Nourishing Noodles, a spiralizer cookbook featuring 100 plant-based recipes
When the publisher asked if I wanted to review this new book Nourishing Noodles: Spiralize Nearly 100 Plant-Based Recipes for Zoodles, Ribbons, and Other Vegetable Spirals I said yes, because I have a spiralizer that I don’t use enough. AND I’m giving away the fabulous OXO Good Grips 3-Blade Spiralizer this month. Perfect! Chris Anca is a popular Australian blogger who writes Tales of a Kitchen.
Layout and design:
The book is organized into seven chapters: Breakfasts, Appetizers & snacks, Soups, Raw entrées, Entrées, Desserts, and Basics condiments toppings and more. The book is beautifully designed and highly user-friendly.
Nearly every recipe features a beautiful full-color photograph by the author, offering insight to the delicious finished recipes.
Recipes include ginger-pear breakfast bowl, curried squash noodle rolls, cheesy quinoa bites, quick miso noodle soup, beet and herb noodles with preserved lemon, Ranch noodle salad with BBQ almonds, caramelized noodles with herbed polenta and garlic hemp sauce, crustless cabbage potato and mushroom pie, carrot cake noodles, and sweet potato brownies. All recipes are plant-based, so are dairy-free. Because they are whole-foods recipes they would be easy to make low-sodium. It appears that all recipes are gluten-free although the book does not say so. Many recipes contain nuts. Because nearly all are grain-free, this would also be a good book for people on low-carb or paleo diets (it does contain a few recipes using beans). You will need a spiralizer for all recipes; a dehydrator would be helpful for some of the recipes.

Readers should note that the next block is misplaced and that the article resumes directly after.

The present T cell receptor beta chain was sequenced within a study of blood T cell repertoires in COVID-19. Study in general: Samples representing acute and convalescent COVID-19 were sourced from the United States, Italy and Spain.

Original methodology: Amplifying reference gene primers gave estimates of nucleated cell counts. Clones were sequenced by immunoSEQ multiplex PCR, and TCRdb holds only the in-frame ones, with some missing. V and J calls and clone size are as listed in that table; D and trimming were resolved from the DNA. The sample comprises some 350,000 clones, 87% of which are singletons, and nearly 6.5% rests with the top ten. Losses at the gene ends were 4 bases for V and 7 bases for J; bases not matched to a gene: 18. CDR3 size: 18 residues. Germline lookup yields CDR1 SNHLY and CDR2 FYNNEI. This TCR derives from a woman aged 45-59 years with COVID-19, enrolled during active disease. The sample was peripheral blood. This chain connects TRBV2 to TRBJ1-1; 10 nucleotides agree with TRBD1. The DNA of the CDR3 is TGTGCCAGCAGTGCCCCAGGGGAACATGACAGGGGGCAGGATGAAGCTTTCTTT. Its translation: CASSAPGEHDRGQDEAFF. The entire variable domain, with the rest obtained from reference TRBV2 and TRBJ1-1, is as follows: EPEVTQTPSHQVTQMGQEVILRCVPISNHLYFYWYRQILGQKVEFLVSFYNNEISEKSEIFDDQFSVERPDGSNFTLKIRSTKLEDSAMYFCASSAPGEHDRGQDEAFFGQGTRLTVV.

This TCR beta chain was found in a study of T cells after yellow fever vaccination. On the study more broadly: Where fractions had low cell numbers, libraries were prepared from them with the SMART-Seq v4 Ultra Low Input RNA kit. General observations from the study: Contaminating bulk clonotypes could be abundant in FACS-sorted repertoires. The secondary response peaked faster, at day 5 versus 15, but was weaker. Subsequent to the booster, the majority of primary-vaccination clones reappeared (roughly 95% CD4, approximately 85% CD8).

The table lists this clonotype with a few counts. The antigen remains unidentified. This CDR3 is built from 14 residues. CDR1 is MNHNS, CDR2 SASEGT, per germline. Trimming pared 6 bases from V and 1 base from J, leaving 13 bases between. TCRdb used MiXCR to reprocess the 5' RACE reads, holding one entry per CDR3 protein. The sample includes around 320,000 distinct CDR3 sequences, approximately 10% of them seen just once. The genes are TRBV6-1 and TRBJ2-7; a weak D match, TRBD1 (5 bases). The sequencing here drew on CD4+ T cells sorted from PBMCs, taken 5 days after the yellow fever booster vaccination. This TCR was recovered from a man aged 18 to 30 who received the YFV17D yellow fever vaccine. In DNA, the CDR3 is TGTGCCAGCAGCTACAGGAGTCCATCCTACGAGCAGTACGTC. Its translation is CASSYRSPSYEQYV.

What I liked about the book:
The author’s long experience with a spiralizer clearly shines through. I loved the guide to spiralizing with specific instructions for a variety of fruits and vegetables. I would never have considered spiralizing a mango, but now I want to try.
I wasn’t so keen on:
Recipes were not coded for special diets; nutritional analysis is not provided, which would be helpful for low-sodium eaters.
paleo, vegan, vegetarian, celiac, gluten-free, dairy-free, low-sodium diets
Not recommended for:
A note about my cookbook reviews: In the past, I tested at least three recipes from each book, took photos, and described my experience. Due to my dietary limitations (extremely-low-sodium for my Meniere’s Disease and trigger-free foods for migraine relief), it is no longer possible for me to test the recipes and do them justice.